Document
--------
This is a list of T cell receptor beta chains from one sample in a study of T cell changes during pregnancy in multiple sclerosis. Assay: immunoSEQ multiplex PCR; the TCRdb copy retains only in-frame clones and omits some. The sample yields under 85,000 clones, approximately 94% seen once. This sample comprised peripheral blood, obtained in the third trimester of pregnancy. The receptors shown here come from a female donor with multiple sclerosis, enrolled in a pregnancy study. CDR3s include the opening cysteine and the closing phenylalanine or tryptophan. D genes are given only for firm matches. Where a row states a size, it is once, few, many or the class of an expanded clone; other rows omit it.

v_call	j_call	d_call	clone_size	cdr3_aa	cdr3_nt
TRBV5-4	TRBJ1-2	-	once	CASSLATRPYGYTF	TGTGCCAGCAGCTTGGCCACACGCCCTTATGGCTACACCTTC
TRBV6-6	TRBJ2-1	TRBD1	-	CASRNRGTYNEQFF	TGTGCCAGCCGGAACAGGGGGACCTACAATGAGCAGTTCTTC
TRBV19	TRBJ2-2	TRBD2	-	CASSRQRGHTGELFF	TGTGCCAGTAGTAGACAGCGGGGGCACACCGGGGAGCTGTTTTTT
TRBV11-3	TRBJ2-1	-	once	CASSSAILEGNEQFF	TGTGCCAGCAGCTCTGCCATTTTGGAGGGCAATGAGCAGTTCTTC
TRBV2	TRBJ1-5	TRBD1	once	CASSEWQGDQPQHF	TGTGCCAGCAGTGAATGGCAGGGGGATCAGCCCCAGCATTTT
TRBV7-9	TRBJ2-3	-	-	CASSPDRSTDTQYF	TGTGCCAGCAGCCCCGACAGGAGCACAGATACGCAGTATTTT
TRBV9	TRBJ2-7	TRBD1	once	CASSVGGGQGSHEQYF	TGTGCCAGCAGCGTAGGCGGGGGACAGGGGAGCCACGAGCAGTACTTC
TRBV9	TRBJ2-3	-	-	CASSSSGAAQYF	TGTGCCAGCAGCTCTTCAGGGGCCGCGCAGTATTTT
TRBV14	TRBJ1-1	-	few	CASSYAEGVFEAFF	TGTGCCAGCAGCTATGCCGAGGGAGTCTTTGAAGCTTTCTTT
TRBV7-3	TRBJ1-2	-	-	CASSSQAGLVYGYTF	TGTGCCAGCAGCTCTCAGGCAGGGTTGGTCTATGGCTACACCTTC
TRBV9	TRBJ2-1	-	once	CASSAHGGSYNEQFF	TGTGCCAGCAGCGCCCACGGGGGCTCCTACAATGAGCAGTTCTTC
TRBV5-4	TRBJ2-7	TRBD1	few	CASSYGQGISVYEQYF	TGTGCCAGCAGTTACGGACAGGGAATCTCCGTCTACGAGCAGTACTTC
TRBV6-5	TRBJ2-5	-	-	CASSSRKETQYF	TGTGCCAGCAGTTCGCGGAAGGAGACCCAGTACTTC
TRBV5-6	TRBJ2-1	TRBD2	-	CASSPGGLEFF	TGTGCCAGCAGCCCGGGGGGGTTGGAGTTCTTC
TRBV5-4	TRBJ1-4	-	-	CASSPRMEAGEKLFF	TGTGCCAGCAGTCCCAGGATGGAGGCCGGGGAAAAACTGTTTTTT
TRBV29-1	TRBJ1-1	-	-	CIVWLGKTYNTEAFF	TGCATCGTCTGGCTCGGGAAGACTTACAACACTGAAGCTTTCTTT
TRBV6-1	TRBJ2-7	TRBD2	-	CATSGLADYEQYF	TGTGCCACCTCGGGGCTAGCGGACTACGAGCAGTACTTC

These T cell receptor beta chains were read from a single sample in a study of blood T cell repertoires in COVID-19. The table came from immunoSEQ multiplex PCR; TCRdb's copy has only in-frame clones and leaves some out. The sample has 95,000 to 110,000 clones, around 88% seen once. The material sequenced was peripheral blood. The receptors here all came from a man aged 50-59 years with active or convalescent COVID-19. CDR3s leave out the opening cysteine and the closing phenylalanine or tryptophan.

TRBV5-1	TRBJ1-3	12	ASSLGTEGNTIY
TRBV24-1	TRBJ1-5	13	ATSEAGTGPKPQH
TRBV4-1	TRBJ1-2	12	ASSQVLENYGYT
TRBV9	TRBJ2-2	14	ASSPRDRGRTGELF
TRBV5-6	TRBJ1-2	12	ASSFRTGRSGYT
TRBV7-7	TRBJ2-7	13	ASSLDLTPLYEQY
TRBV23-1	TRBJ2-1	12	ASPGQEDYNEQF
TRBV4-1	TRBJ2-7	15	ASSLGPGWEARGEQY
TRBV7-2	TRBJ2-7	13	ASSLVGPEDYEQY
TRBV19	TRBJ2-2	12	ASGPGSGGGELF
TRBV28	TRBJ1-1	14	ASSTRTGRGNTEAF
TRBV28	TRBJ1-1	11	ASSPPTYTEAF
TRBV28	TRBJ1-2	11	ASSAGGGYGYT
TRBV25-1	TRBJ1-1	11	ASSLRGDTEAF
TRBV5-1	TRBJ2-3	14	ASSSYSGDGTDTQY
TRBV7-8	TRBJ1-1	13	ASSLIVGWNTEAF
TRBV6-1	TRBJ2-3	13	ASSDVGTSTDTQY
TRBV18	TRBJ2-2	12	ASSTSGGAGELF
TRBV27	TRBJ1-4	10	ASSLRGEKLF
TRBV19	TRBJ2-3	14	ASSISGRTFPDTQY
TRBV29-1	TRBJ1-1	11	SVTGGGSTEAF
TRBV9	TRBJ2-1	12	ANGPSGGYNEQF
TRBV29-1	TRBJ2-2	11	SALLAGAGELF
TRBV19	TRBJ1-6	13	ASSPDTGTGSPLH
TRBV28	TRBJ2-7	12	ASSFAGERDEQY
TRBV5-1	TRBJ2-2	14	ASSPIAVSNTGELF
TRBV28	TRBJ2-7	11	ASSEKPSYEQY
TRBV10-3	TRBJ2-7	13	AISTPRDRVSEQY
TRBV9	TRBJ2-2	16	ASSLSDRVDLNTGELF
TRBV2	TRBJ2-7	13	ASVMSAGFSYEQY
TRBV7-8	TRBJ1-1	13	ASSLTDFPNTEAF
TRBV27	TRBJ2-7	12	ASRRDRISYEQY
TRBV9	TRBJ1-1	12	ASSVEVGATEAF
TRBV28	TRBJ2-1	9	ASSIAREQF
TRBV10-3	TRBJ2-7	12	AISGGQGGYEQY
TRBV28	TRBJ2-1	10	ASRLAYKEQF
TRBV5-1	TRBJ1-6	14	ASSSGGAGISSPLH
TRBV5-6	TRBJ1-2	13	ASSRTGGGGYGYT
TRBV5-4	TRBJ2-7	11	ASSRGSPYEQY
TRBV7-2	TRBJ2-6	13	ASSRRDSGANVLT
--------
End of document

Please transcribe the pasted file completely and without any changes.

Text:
This is a list of T cell receptor beta chains from one sample in a study of T cell changes during pregnancy in multiple sclerosis. Assay: immunoSEQ multiplex PCR; the TCRdb copy retains only in-frame clones and omits some. The sample yields under 85,000 clones, approximately 94% seen once. This sample comprised peripheral blood, obtained in the third trimester of pregnancy. The receptors shown here come from a female donor with multiple sclerosis, enrolled in a pregnancy study. CDR3s include the opening cysteine and the closing phenylalanine or tryptophan. D genes are given only for firm matches. Where a row states a size, it is once, few, many or the class of an expanded clone; other rows omit it.

v_call	j_call	d_call	clone_size	cdr3_aa	cdr3_nt
TRBV5-4	TRBJ1-2	-	once	CASSLATRPYGYTF	TGTGCCAGCAGCTTGGCCACACGCCCTTATGGCTACACCTTC
TRBV6-6	TRBJ2-1	TRBD1	-	CASRNRGTYNEQFF	TGTGCCAGCCGGAACAGGGGGACCTACAATGAGCAGTTCTTC
TRBV19	TRBJ2-2	TRBD2	-	CASSRQRGHTGELFF	TGTGCCAGTAGTAGACAGCGGGGGCACACCGGGGAGCTGTTTTTT
TRBV11-3	TRBJ2-1	-	once	CASSSAILEGNEQFF	TGTGCCAGCAGCTCTGCCATTTTGGAGGGCAATGAGCAGTTCTTC
TRBV2	TRBJ1-5	TRBD1	once	CASSEWQGDQPQHF	TGTGCCAGCAGTGAATGGCAGGGGGATCAGCCCCAGCATTTT
TRBV7-9	TRBJ2-3	-	-	CASSPDRSTDTQYF	TGTGCCAGCAGCCCCGACAGGAGCACAGATACGCAGTATTTT
TRBV9	TRBJ2-7	TRBD1	once	CASSVGGGQGSHEQYF	TGTGCCAGCAGCGTAGGCGGGGGACAGGGGAGCCACGAGCAGTACTTC
TRBV9	TRBJ2-3	-	-	CASSSSGAAQYF	TGTGCCAGCAGCTCTTCAGGGGCCGCGCAGTATTTT
TRBV14	TRBJ1-1	-	few	CASSYAEGVFEAFF	TGTGCCAGCAGCTATGCCGAGGGAGTCTTTGAAGCTTTCTTT
TRBV7-3	TRBJ1-2	-	-	CASSSQAGLVYGYTF	TGTGCCAGCAGCTCTCAGGCAGGGTTGGTCTATGGCTACACCTTC
TRBV9	TRBJ2-1	-	once	CASSAHGGSYNEQFF	TGTGCCAGCAGCGCCCACGGGGGCTCCTACAATGAGCAGTTCTTC
TRBV5-4	TRBJ2-7	TRBD1	few	CASSYGQGISVYEQYF	TGTGCCAGCAGTTACGGACAGGGAATCTCCGTCTACGAGCAGTACTTC
TRBV6-5	TRBJ2-5	-	-	CASSSRKETQYF	TGTGCCAGCAGTTCGCGGAAGGAGACCCAGTACTTC
TRBV5-6	TRBJ2-1	TRBD2	-	CASSPGGLEFF	TGTGCCAGCAGCCCGGGGGGGTTGGAGTTCTTC
TRBV5-4	TRBJ1-4	-	-	CASSPRMEAGEKLFF	TGTGCCAGCAGTCCCAGGATGGAGGCCGGGGAAAAACTGTTTTTT
TRBV29-1	TRBJ1-1	-	-	CIVWLGKTYNTEAFF	TGCATCGTCTGGCTCGGGAAGACTTACAACACTGAAGCTTTCTTT
TRBV6-1	TRBJ2-7	TRBD2	-	CATSGLADYEQYF	TGTGCCACCTCGGGGCTAGCGGACTACGAGCAGTACTTC

These T cell receptor beta chains were read from a single sample in a study of blood T cell repertoires in COVID-19. The table came from immunoSEQ multiplex PCR; TCRdb's copy has only in-frame clones and leaves some out. The sample has 95,000 to 110,000 clones, around 88% seen once. The material sequenced was peripheral blood. The receptors here all came from a man aged 50-59 years with active or convalescent COVID-19. CDR3s leave out the opening cysteine and the closing phenylalanine or tryptophan.

TRBV5-1	TRBJ1-3	12	ASSLGTEGNTIY
TRBV24-1	TRBJ1-5	13	ATSEAGTGPKPQH
TRBV4-1	TRBJ1-2	12	ASSQVLENYGYT
TRBV9	TRBJ2-2	14	ASSPRDRGRTGELF
TRBV5-6	TRBJ1-2	12	ASSFRTGRSGYT
TRBV7-7	TRBJ2-7	13	ASSLDLTPLYEQY
TRBV23-1	TRBJ2-1	12	ASPGQEDYNEQF
TRBV4-1	TRBJ2-7	15	ASSLGPGWEARGEQY
TRBV7-2	TRBJ2-7	13	ASSLVGPEDYEQY
TRBV19	TRBJ2-2	12	ASGPGSGGGELF
TRBV28	TRBJ1-1	14	ASSTRTGRGNTEAF
TRBV28	TRBJ1-1	11	ASSPPTYTEAF
TRBV28	TRBJ1-2	11	ASSAGGGYGYT
TRBV25-1	TRBJ1-1	11	ASSLRGDTEAF
TRBV5-1	TRBJ2-3	14	ASSSYSGDGTDTQY
TRBV7-8	TRBJ1-1	13	ASSLIVGWNTEAF
TRBV6-1	TRBJ2-3	13	ASSDVGTSTDTQY
TRBV18	TRBJ2-2	12	ASSTSGGAGELF
TRBV27	TRBJ1-4	10	ASSLRGEKLF
TRBV19	TRBJ2-3	14	ASSISGRTFPDTQY
TRBV29-1	TRBJ1-1	11	SVTGGGSTEAF
TRBV9	TRBJ2-1	12	ANGPSGGYNEQF
TRBV29-1	TRBJ2-2	11	SALLAGAGELF
TRBV19	TRBJ1-6	13	ASSPDTGTGSPLH
TRBV28	TRBJ2-7	12	ASSFAGERDEQY
TRBV5-1	TRBJ2-2	14	ASSPIAVSNTGELF
TRBV28	TRBJ2-7	11	ASSEKPSYEQY
TRBV10-3	TRBJ2-7	13	AISTPRDRVSEQY
TRBV9	TRBJ2-2	16	ASSLSDRVDLNTGELF
TRBV2	TRBJ2-7	13	ASVMSAGFSYEQY
TRBV7-8	TRBJ1-1	13	ASSLTDFPNTEAF
TRBV27	TRBJ2-7	12	ASRRDRISYEQY
TRBV9	TRBJ1-1	12	ASSVEVGATEAF
TRBV28	TRBJ2-1	9	ASSIAREQF
TRBV10-3	TRBJ2-7	12	AISGGQGGYEQY
TRBV28	TRBJ2-1	10	ASRLAYKEQF
TRBV5-1	TRBJ1-6	14	ASSSGGAGISSPLH
TRBV5-6	TRBJ1-2	13	ASSRTGGGGYGYT
TRBV5-4	TRBJ2-7	11	ASSRGSPYEQY
TRBV7-2	TRBJ2-6	13	ASSRRDSGANVLT